Meet the archaeologist
Archaeological Investigations at the National Herb Centre, Warmington 2008-11
Script by David Freke
What does the investigation tell us about the Warmington landscape?
The earliest evidence from the work done so far at the National Herb Centre dates to about 6,000-4,000BC, when mesolithic hunter-gatherers used the high ground above Warmington as part of their territory. We have found part of their flint tool kits, used for making barbs for arrows and scrapers for cleaning skins. There is no evidence that they were living on the ridge, and it is probable that they exploited the game and other woodland resources of the area, possibly based on seasonally occupied camps.
Some of the flintwork collected in the recent fieldwalking dates to the time of the first farmers, around 4,000 to 2,000BC, and although there is not a large amount of such neolithic flintwork it does occur over much of the area. This tells us that early farmers were probably working this land, which when cleared of timber is light and well drained. Evidence from elsewhere shows that they were well organised (able to construct monuments such as the Rollright Stones) and were farming the light well-drained soils on the Cotswolds. and this is probably also the case at Warmington. The agricultural use of the land probably continued throughout the bronze age (2,000 BC to 700 BC) and the iron age (700 BC to 45 AD). The iron age fort at Nadbury on Camp Lane is only a kilometre away and must have included Warmington in its hinterland.
The fieldwork so far has shown that the high ground above Warmington was being farmed in the Roman period (AD45 – AD410). Small fields and access tracks marked by ditches can be seen on the geophysical surveys undertaken by David Sabin in 2007.
The farmers in the early Roman period probably used the same field layout as earlier iron age farmers, as we found pieces of hand made pottery mixed with the Roman finds. The excavation revealed the foundations of a large Roman stone building and a yard, together with the remains of an earlier stone building, dismantled in Roman times, probably to recycle its materials. They are unlikely to have been domestic buildings, and a barn and yard or similar arrangement is more probable.
What happened in the early medieval period (AD410 – 1050) following the Romans is difficult to trace. Although some Saxon objects have been recovered from the area, there is no consistent evidence for farming or habitation on the National Herb Centre fields. By the later medieval period we can assume that the Roman fields had been swept away by the reorganisation of the manor’s lands into several huge fields divided into strips shared out amongst the villagers. Hints of ploughed-out ridge and furrow, typical of midlands open field systems, have been found on the site.
Small pieces of medieval and Tudor pottery found in the excavations and in fieldwalking also show that the area was manured during the period. Other finds showing the later use of the area include clay tobacco pipes, pottery, a medieval spur, coins and sundry farming bits and pieces such as horse and ox shoes.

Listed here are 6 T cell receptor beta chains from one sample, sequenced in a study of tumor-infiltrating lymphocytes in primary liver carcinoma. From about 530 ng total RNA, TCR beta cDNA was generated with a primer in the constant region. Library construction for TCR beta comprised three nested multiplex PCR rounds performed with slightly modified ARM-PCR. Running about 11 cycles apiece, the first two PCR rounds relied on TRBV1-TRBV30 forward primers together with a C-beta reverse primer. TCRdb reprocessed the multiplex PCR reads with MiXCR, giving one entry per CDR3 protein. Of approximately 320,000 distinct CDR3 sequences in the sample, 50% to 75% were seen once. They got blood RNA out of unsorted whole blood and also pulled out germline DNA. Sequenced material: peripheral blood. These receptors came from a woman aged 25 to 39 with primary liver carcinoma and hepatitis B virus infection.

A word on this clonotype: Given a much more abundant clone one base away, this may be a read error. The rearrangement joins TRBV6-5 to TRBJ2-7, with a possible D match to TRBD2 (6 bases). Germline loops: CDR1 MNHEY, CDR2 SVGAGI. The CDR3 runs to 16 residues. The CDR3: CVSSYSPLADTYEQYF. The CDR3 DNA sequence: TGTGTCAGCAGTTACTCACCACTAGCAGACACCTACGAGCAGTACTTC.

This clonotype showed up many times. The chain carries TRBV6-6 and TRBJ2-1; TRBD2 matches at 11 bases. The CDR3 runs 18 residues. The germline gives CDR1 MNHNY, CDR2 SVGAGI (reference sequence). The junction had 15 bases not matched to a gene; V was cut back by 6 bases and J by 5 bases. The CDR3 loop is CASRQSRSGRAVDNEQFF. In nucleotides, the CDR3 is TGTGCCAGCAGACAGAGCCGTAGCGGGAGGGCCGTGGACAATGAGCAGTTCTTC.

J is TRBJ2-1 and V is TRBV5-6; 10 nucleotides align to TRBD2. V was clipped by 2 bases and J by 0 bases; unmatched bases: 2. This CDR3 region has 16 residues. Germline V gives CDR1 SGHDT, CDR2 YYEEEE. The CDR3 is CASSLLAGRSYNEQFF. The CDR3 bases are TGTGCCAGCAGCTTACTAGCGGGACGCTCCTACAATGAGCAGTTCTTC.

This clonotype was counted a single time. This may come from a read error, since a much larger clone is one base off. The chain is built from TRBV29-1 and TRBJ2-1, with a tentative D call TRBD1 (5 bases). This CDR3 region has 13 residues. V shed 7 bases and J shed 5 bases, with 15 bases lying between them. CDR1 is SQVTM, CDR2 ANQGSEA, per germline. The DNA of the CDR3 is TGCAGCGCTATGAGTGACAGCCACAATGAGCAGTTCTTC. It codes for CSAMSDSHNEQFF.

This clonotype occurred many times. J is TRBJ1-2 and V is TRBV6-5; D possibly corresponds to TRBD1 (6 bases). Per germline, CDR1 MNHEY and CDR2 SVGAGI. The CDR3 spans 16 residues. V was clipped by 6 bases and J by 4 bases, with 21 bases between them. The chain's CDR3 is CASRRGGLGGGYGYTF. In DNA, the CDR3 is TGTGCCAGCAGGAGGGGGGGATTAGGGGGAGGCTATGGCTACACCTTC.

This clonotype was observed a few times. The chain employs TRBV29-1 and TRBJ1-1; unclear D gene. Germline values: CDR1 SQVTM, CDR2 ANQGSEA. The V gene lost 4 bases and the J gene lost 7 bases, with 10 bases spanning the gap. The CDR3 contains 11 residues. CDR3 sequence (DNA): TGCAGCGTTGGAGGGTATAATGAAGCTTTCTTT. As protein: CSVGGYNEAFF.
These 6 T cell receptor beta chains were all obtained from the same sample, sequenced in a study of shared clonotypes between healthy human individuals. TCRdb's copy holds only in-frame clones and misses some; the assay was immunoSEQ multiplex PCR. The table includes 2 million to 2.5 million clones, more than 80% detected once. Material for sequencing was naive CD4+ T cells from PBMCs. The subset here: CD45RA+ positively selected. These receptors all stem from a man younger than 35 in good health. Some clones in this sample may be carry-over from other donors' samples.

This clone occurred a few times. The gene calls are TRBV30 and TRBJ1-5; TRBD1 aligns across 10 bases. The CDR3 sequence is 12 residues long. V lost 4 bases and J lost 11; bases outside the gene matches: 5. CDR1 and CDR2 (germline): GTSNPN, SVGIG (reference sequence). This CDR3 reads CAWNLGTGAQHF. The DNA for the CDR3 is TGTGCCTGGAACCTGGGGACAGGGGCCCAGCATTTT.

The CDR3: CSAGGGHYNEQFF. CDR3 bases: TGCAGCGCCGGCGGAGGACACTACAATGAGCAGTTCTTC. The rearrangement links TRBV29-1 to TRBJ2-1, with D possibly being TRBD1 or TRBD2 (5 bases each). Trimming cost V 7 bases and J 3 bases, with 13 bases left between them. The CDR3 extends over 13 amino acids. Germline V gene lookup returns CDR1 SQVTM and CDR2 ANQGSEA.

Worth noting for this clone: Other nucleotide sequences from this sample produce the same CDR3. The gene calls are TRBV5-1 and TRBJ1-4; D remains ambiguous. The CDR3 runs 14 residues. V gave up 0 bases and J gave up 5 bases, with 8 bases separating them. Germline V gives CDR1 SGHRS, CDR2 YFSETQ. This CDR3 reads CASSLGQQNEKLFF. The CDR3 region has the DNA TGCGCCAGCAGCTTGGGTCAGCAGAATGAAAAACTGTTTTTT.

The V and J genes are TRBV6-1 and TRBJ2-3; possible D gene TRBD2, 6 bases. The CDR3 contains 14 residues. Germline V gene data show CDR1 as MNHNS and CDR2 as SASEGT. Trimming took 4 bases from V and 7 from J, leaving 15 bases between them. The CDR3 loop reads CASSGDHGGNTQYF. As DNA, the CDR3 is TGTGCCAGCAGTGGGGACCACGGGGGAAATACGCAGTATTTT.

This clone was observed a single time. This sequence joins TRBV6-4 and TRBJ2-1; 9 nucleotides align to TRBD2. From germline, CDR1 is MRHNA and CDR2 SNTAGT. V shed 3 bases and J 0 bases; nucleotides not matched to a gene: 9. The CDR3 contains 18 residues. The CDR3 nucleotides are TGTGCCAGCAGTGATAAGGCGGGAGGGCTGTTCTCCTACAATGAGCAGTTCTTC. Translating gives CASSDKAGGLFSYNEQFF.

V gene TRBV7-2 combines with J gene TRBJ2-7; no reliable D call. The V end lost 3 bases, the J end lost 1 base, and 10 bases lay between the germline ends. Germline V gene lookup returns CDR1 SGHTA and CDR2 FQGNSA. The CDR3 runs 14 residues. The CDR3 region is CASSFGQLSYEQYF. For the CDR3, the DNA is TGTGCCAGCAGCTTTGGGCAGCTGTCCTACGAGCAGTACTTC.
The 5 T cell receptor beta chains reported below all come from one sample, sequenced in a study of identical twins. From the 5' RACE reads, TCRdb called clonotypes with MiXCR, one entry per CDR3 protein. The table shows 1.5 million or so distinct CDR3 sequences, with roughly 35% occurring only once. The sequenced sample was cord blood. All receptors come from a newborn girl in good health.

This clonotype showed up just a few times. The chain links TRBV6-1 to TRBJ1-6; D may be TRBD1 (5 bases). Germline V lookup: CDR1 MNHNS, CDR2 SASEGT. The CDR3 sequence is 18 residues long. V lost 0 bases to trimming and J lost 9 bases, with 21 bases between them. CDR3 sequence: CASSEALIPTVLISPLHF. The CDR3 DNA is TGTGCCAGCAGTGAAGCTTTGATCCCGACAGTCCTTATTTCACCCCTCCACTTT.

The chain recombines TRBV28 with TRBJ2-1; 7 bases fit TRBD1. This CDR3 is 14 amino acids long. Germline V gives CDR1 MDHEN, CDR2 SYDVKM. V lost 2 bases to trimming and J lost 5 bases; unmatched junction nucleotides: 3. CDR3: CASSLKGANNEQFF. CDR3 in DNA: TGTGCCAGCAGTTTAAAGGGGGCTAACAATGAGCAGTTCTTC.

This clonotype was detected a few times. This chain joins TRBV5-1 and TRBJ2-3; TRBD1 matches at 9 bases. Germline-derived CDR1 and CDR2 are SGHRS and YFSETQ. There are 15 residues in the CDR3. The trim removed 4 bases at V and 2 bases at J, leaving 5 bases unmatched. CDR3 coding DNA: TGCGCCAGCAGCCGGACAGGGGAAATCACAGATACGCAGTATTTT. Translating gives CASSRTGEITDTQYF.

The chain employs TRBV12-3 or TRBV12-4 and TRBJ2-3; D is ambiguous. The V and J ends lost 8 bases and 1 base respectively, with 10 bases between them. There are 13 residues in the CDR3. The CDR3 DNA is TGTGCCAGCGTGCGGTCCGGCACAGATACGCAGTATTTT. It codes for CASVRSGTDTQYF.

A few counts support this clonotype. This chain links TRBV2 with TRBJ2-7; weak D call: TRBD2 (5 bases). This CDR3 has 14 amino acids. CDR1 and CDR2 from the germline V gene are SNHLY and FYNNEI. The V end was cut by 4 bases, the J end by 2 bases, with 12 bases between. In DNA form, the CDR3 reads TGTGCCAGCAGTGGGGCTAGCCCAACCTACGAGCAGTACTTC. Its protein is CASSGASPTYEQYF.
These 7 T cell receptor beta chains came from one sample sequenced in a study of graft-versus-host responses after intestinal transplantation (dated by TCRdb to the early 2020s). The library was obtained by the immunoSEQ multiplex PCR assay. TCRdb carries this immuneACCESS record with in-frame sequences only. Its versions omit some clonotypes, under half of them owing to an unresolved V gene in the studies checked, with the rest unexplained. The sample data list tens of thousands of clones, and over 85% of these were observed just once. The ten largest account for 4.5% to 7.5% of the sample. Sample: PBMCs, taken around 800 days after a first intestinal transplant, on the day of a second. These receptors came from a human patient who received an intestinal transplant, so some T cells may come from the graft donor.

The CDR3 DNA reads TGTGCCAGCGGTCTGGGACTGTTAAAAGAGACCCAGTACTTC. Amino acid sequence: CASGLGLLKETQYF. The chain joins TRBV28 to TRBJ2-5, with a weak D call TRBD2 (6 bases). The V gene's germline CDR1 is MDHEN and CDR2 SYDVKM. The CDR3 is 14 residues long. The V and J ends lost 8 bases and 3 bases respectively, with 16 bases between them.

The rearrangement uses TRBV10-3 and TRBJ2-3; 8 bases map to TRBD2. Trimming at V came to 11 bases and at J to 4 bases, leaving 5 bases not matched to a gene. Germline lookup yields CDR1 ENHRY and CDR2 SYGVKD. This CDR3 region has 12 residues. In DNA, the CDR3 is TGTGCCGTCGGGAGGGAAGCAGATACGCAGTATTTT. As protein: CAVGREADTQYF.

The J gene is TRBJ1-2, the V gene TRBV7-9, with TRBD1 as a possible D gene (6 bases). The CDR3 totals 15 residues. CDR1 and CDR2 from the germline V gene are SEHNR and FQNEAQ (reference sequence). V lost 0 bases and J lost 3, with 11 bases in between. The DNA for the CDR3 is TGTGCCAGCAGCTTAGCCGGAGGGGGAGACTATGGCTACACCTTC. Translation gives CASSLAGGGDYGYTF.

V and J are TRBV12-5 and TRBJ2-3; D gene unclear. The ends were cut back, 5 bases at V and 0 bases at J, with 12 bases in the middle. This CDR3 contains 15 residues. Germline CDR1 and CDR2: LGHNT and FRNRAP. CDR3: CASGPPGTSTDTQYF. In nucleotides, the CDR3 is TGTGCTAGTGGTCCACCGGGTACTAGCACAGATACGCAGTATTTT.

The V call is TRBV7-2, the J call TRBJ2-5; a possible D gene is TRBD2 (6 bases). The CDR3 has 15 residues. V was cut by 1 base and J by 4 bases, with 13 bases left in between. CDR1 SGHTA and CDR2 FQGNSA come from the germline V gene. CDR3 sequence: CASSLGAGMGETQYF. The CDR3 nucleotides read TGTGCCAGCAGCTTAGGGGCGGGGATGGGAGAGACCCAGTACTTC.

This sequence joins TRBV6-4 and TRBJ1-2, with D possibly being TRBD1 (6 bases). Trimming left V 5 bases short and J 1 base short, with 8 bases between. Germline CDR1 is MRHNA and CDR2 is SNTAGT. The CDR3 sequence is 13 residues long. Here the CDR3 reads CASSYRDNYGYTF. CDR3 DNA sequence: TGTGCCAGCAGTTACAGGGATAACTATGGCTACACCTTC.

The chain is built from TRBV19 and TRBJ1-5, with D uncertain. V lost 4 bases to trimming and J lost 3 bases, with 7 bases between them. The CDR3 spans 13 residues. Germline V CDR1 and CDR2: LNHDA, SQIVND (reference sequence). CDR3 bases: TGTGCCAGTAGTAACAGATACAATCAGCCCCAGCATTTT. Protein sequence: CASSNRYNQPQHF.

What is the significance of these discoveries? Of great interest to archaeologists and historians is how the rural economy changed between the iron age (700BC to AD45) and the Roman period (AD45 – AD410). Most people in both periods lived the countryside, and made a living off the land, and although we know a bit about how the style of buildings changed — from round to rectangular — there was also a change in the diet and probably a change in the landscape. It is most likely that our large Roman building and its yard were used for storing grain, and that suggests that for the first time large amounts of cereals were being produced and stored here. Previously, iron age grain storage was in pits or in small stores above ground, represented in the archaeological record by “four-posters” — the remains of the corner posts of these stores — and these are typically quite small structures. Although some hillforts and large settlements have produced many examples of them, they are not usually found in large numbers at the producer sites. The suggestion here is that with the Roman administration came the need to feed a larger proportion of essentially non-productive people — soldiers, administrators, politicians, villa owners, and the entourages which accompanied such high status individuals — and so the rural economy was required to become better at providing a surplus for this part of the population. The theory is that grain is more efficient at providing sustainance and is more easily transported and quantified (for taxation purposes) than livestock, so the earlier mixed farming of the iron age was transformed into a more cereals-based economy.
Such a change has implications for how the landscape looked. At the Warmington site it may be reflected in the change of orientation of the system of small fields detected in David Sabin’s 2007 geophysical surveys, to the later well-built barn and its yard on a different alignment. Were the small enclosures, appropriate for mixed stock and cereal farming, converted to larger fields, better suited to ploughing?
The purpose of the 2011 season is to explore this research aim. In 2008 a small section was cut across the a ditch, the only part of the complex field system which projects into the excavation area. This showed a complicated sequence of cuts and recuts, some at least of which were backfilled in the Roman period.
In 2011 we are excavating the terminal of this ditch, to establish the sequence of cuts, and if possible to date them more precisely, and, more importantly, to obtain environmental samples to find out is there is evidence of a change in the farming regime at the site to support the theory of landscape and economic change in the early Roman period.